At a time when the Congress-NCP combine is on the backfoot, Sena and MNS workers lament the acrimonious split between the two. “This was a good time to come on to the front foot and hit a six. But now one of the two parties would suffer,” says a man watching cricket practice at Shivaji Park.
Like Marathi voters, political analysts are divided on how the palpable ‘Modi effect’ will play on the cousins’ fortunes. “The BJP will do much better than the Sena and that will give the BJP the bargaining power to edge the Sena out and form an alliance with the MNS,” says Girish Kuber, managing editor, Loksatta. “I would say that even before the assembly elections in October, the Shiv Sena would be reduced to a bare minimum.”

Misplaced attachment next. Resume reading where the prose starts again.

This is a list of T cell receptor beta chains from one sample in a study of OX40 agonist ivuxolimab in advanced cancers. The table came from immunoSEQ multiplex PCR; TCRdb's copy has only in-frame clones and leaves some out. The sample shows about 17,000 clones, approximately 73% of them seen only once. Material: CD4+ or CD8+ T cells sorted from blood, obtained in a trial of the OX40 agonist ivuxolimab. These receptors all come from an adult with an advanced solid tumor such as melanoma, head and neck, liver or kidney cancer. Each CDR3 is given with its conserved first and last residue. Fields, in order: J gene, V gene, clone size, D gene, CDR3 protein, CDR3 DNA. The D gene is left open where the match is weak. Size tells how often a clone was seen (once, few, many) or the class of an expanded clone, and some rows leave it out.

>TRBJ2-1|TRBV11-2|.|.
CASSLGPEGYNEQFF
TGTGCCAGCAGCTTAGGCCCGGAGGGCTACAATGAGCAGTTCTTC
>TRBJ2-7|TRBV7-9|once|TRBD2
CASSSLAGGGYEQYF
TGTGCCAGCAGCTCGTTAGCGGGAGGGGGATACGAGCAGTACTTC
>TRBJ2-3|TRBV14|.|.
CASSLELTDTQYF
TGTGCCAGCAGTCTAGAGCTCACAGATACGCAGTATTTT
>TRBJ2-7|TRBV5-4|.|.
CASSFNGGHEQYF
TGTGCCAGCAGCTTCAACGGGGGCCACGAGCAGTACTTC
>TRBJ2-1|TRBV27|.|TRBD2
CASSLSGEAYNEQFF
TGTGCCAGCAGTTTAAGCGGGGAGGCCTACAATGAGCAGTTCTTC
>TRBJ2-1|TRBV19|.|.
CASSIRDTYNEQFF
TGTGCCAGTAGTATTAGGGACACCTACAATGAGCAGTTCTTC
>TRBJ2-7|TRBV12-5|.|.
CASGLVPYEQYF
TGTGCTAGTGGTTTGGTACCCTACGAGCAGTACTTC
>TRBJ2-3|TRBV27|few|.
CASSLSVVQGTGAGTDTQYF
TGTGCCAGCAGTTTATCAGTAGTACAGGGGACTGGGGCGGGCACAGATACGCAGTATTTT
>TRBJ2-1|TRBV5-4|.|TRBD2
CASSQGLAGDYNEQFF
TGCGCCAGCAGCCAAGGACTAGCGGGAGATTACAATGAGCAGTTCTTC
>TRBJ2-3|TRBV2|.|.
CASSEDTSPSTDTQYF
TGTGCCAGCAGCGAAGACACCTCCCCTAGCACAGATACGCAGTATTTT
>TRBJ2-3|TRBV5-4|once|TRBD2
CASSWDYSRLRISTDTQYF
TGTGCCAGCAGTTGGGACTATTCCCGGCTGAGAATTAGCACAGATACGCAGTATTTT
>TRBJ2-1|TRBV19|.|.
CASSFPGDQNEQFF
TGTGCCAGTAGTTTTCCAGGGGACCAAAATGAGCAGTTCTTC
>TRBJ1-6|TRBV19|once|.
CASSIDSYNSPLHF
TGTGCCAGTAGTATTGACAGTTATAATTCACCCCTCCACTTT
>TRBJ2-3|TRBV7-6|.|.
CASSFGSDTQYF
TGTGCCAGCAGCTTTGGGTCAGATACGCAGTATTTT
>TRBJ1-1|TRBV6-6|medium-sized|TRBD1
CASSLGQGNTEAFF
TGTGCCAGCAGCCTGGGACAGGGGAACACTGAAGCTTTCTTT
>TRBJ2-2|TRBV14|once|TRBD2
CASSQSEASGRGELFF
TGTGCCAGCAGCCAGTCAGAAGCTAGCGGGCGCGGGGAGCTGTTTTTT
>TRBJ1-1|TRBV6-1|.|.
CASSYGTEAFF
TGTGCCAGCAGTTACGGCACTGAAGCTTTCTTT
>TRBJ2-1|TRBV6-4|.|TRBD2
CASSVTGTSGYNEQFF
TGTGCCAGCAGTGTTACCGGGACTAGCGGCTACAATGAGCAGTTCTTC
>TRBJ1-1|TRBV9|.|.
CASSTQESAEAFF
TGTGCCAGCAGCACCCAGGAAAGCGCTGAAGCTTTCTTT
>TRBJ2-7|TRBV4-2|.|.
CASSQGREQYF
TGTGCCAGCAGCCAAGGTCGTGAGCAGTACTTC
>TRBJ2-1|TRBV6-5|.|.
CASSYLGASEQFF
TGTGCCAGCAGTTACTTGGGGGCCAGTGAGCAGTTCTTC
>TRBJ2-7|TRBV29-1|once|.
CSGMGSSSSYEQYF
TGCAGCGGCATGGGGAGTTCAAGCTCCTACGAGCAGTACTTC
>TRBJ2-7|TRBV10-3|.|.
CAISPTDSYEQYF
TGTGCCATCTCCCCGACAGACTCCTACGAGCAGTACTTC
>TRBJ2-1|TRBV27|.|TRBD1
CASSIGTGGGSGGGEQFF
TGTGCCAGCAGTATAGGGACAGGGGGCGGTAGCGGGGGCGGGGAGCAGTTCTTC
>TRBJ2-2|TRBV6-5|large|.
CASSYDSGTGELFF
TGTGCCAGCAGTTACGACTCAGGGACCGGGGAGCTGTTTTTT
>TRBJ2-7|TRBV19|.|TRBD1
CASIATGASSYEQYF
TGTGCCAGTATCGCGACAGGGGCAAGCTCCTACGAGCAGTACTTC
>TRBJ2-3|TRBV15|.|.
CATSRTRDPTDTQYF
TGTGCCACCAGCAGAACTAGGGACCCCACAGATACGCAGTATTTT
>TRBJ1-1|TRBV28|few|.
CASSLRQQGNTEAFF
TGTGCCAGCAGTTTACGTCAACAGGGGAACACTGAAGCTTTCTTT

Contrastingly, Kumar Ketkar thinks that the Lok Sabha polls will signal the end of Raj Thackeray’s political career. “Raj stepped into the space created when Uddhav split from absolute Marathi chauvinism with his Mumbaikar campaign. By declaring support for Modi, he has moved from Marathi chauvinism to Hindu chauvinism, already endorsed by the Sena by being a long-term BJP ally,” he says.
That is exactly what worries Kirti Shah, a Gujarati farsan maker and trader from Mulund. A citizen who is doing his bit to ensure maximum voting by offering a 50 per cent discount on farsan for those who have exercised their franchise on April 24, he deplores the divide on language and community lines. “What you find is very worrying. I feel that one should vote on the basis of candidates’ work. Do you know we have a remarkable person like Medha Patkar here? Instead of talking about her, the talks are about the wave.” Kirti’s wishes would probably fall on deaf ears in his community, which seems to have made up its mind. But will the more numerous Marathi manoos oblige?